Essay : There is No Such Thing as Mindless Entertainment
Today's post doesn't have much to do with cosmic horror in itself, but it has been on my mind for some time and I believe it will appeal to genre fiction enthusiasts in general. So please bear with me. My friend Heath Lowrance was hosting a Facebook conversation about the concept of mindless entertainment last month and the overall reaction to his initial statement baffled me. The majority of people are really defensive of their mindless entertainment. They feel entitled to their right not to think outside of business hours. Fair enough. Others have been condemning it, saying it shouldn't exist and sure shit shouldn't be championed by audiences.
Here's a revelation for you: there is no such thing as mindless entertainment.
It is the proper of art to express ideas and no matter how accessible or pleasant they might be, they are still everywhere in movies, television, video games, books and wherever you're seeking entertainment, really. Even the barest, most straightforward narratives have a message:
- The hyperviolent Rambo series was originally based on a David Morrell novel that criticized the lack of support for war veterans transitioning back to normal life became a strange and fascinating response to the Reagan years' foreign politics paranoia. The third installment legendarily pitted John Rambo and Talibans against evil communists who kidnapped Colonel Trautman.
- The Twighlight Saga, which is widely perceived to be substanceless by audiences, has a perverse message for young women: finding a husband and having his child is their highest calling. This is made even worse by the abusive relationship author Stephenie Meyers' protagonist Bella Swan fosters with her self-obsessed dipshit vampire boyfriend Edward Cullen.
- Zombies are another interesting case. Depending on what movie, television show, video game or book they appear in, they can mean different things. They are sometimes metaphors for mindless consumerism. Other iterations symbolize ignorance and the fear of "the other". Sometimes they are just convenient, soulless antagonists that justify their own graphic killings. After all, it's OK to kill someone who's already dead, right?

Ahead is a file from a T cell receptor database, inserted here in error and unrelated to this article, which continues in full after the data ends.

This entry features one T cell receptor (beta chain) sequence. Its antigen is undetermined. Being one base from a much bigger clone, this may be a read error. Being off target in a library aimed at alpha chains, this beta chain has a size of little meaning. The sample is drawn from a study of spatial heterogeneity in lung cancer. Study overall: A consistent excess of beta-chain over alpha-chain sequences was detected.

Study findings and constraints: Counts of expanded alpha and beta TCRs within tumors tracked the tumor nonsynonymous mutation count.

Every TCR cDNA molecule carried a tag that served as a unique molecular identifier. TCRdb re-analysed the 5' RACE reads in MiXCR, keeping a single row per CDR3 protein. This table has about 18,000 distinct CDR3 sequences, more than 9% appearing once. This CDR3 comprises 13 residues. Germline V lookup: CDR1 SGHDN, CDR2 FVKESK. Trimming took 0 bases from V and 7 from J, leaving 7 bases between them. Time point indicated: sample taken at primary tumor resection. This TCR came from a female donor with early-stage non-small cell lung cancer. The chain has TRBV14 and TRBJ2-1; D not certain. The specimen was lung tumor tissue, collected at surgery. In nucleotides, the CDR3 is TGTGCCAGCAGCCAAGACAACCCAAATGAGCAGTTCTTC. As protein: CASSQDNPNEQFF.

- The majority of slasher movies are conservative cautionary tales which advocate a disciplined and virginal lifestyle for teenagers. Cosmic horror (this month's theme on the blog) explores the boundaries of human knowledge. It ponders whether or not the pursuit for ultimate knowledge is virtuous or not. How much can human being learn about the mysteries of the universe before putting themselves in trouble. Anyway, you get my drift.
I've watched a Michael Bay movie called 13 Hours last weekend. Bay is widely recognized to be the master of senseless explosions and style-over-substance cinema but was it mindless? Absolutely not. Sure, it depicted the real 2012 Benghazi attack and while I thought it was ridiculously sexy at times (James Dale doing tire flips in underwear!) and that it turned Arabic people into glorified gun-wielding zombies, it did a decent job at portraying the terrifying and hopeless nature of the event. The real message of the movie though was the following: real Americans are warriors. Bureaucrats are inefficient cowards who endanger lives instead of saving them because they're removed from the field. They don't know what the fuck is going on. Bay almost accuses David Costabile's character (conveniently named Bob) of murdering the U.S ambassador since he deliberately delayed the rescue mission not to give away the location of a secret annex to the U.S compound. Not sure if any of this is true, but it does make 13 Hours a very Bush-era movie that openly criticize military bureaucracy.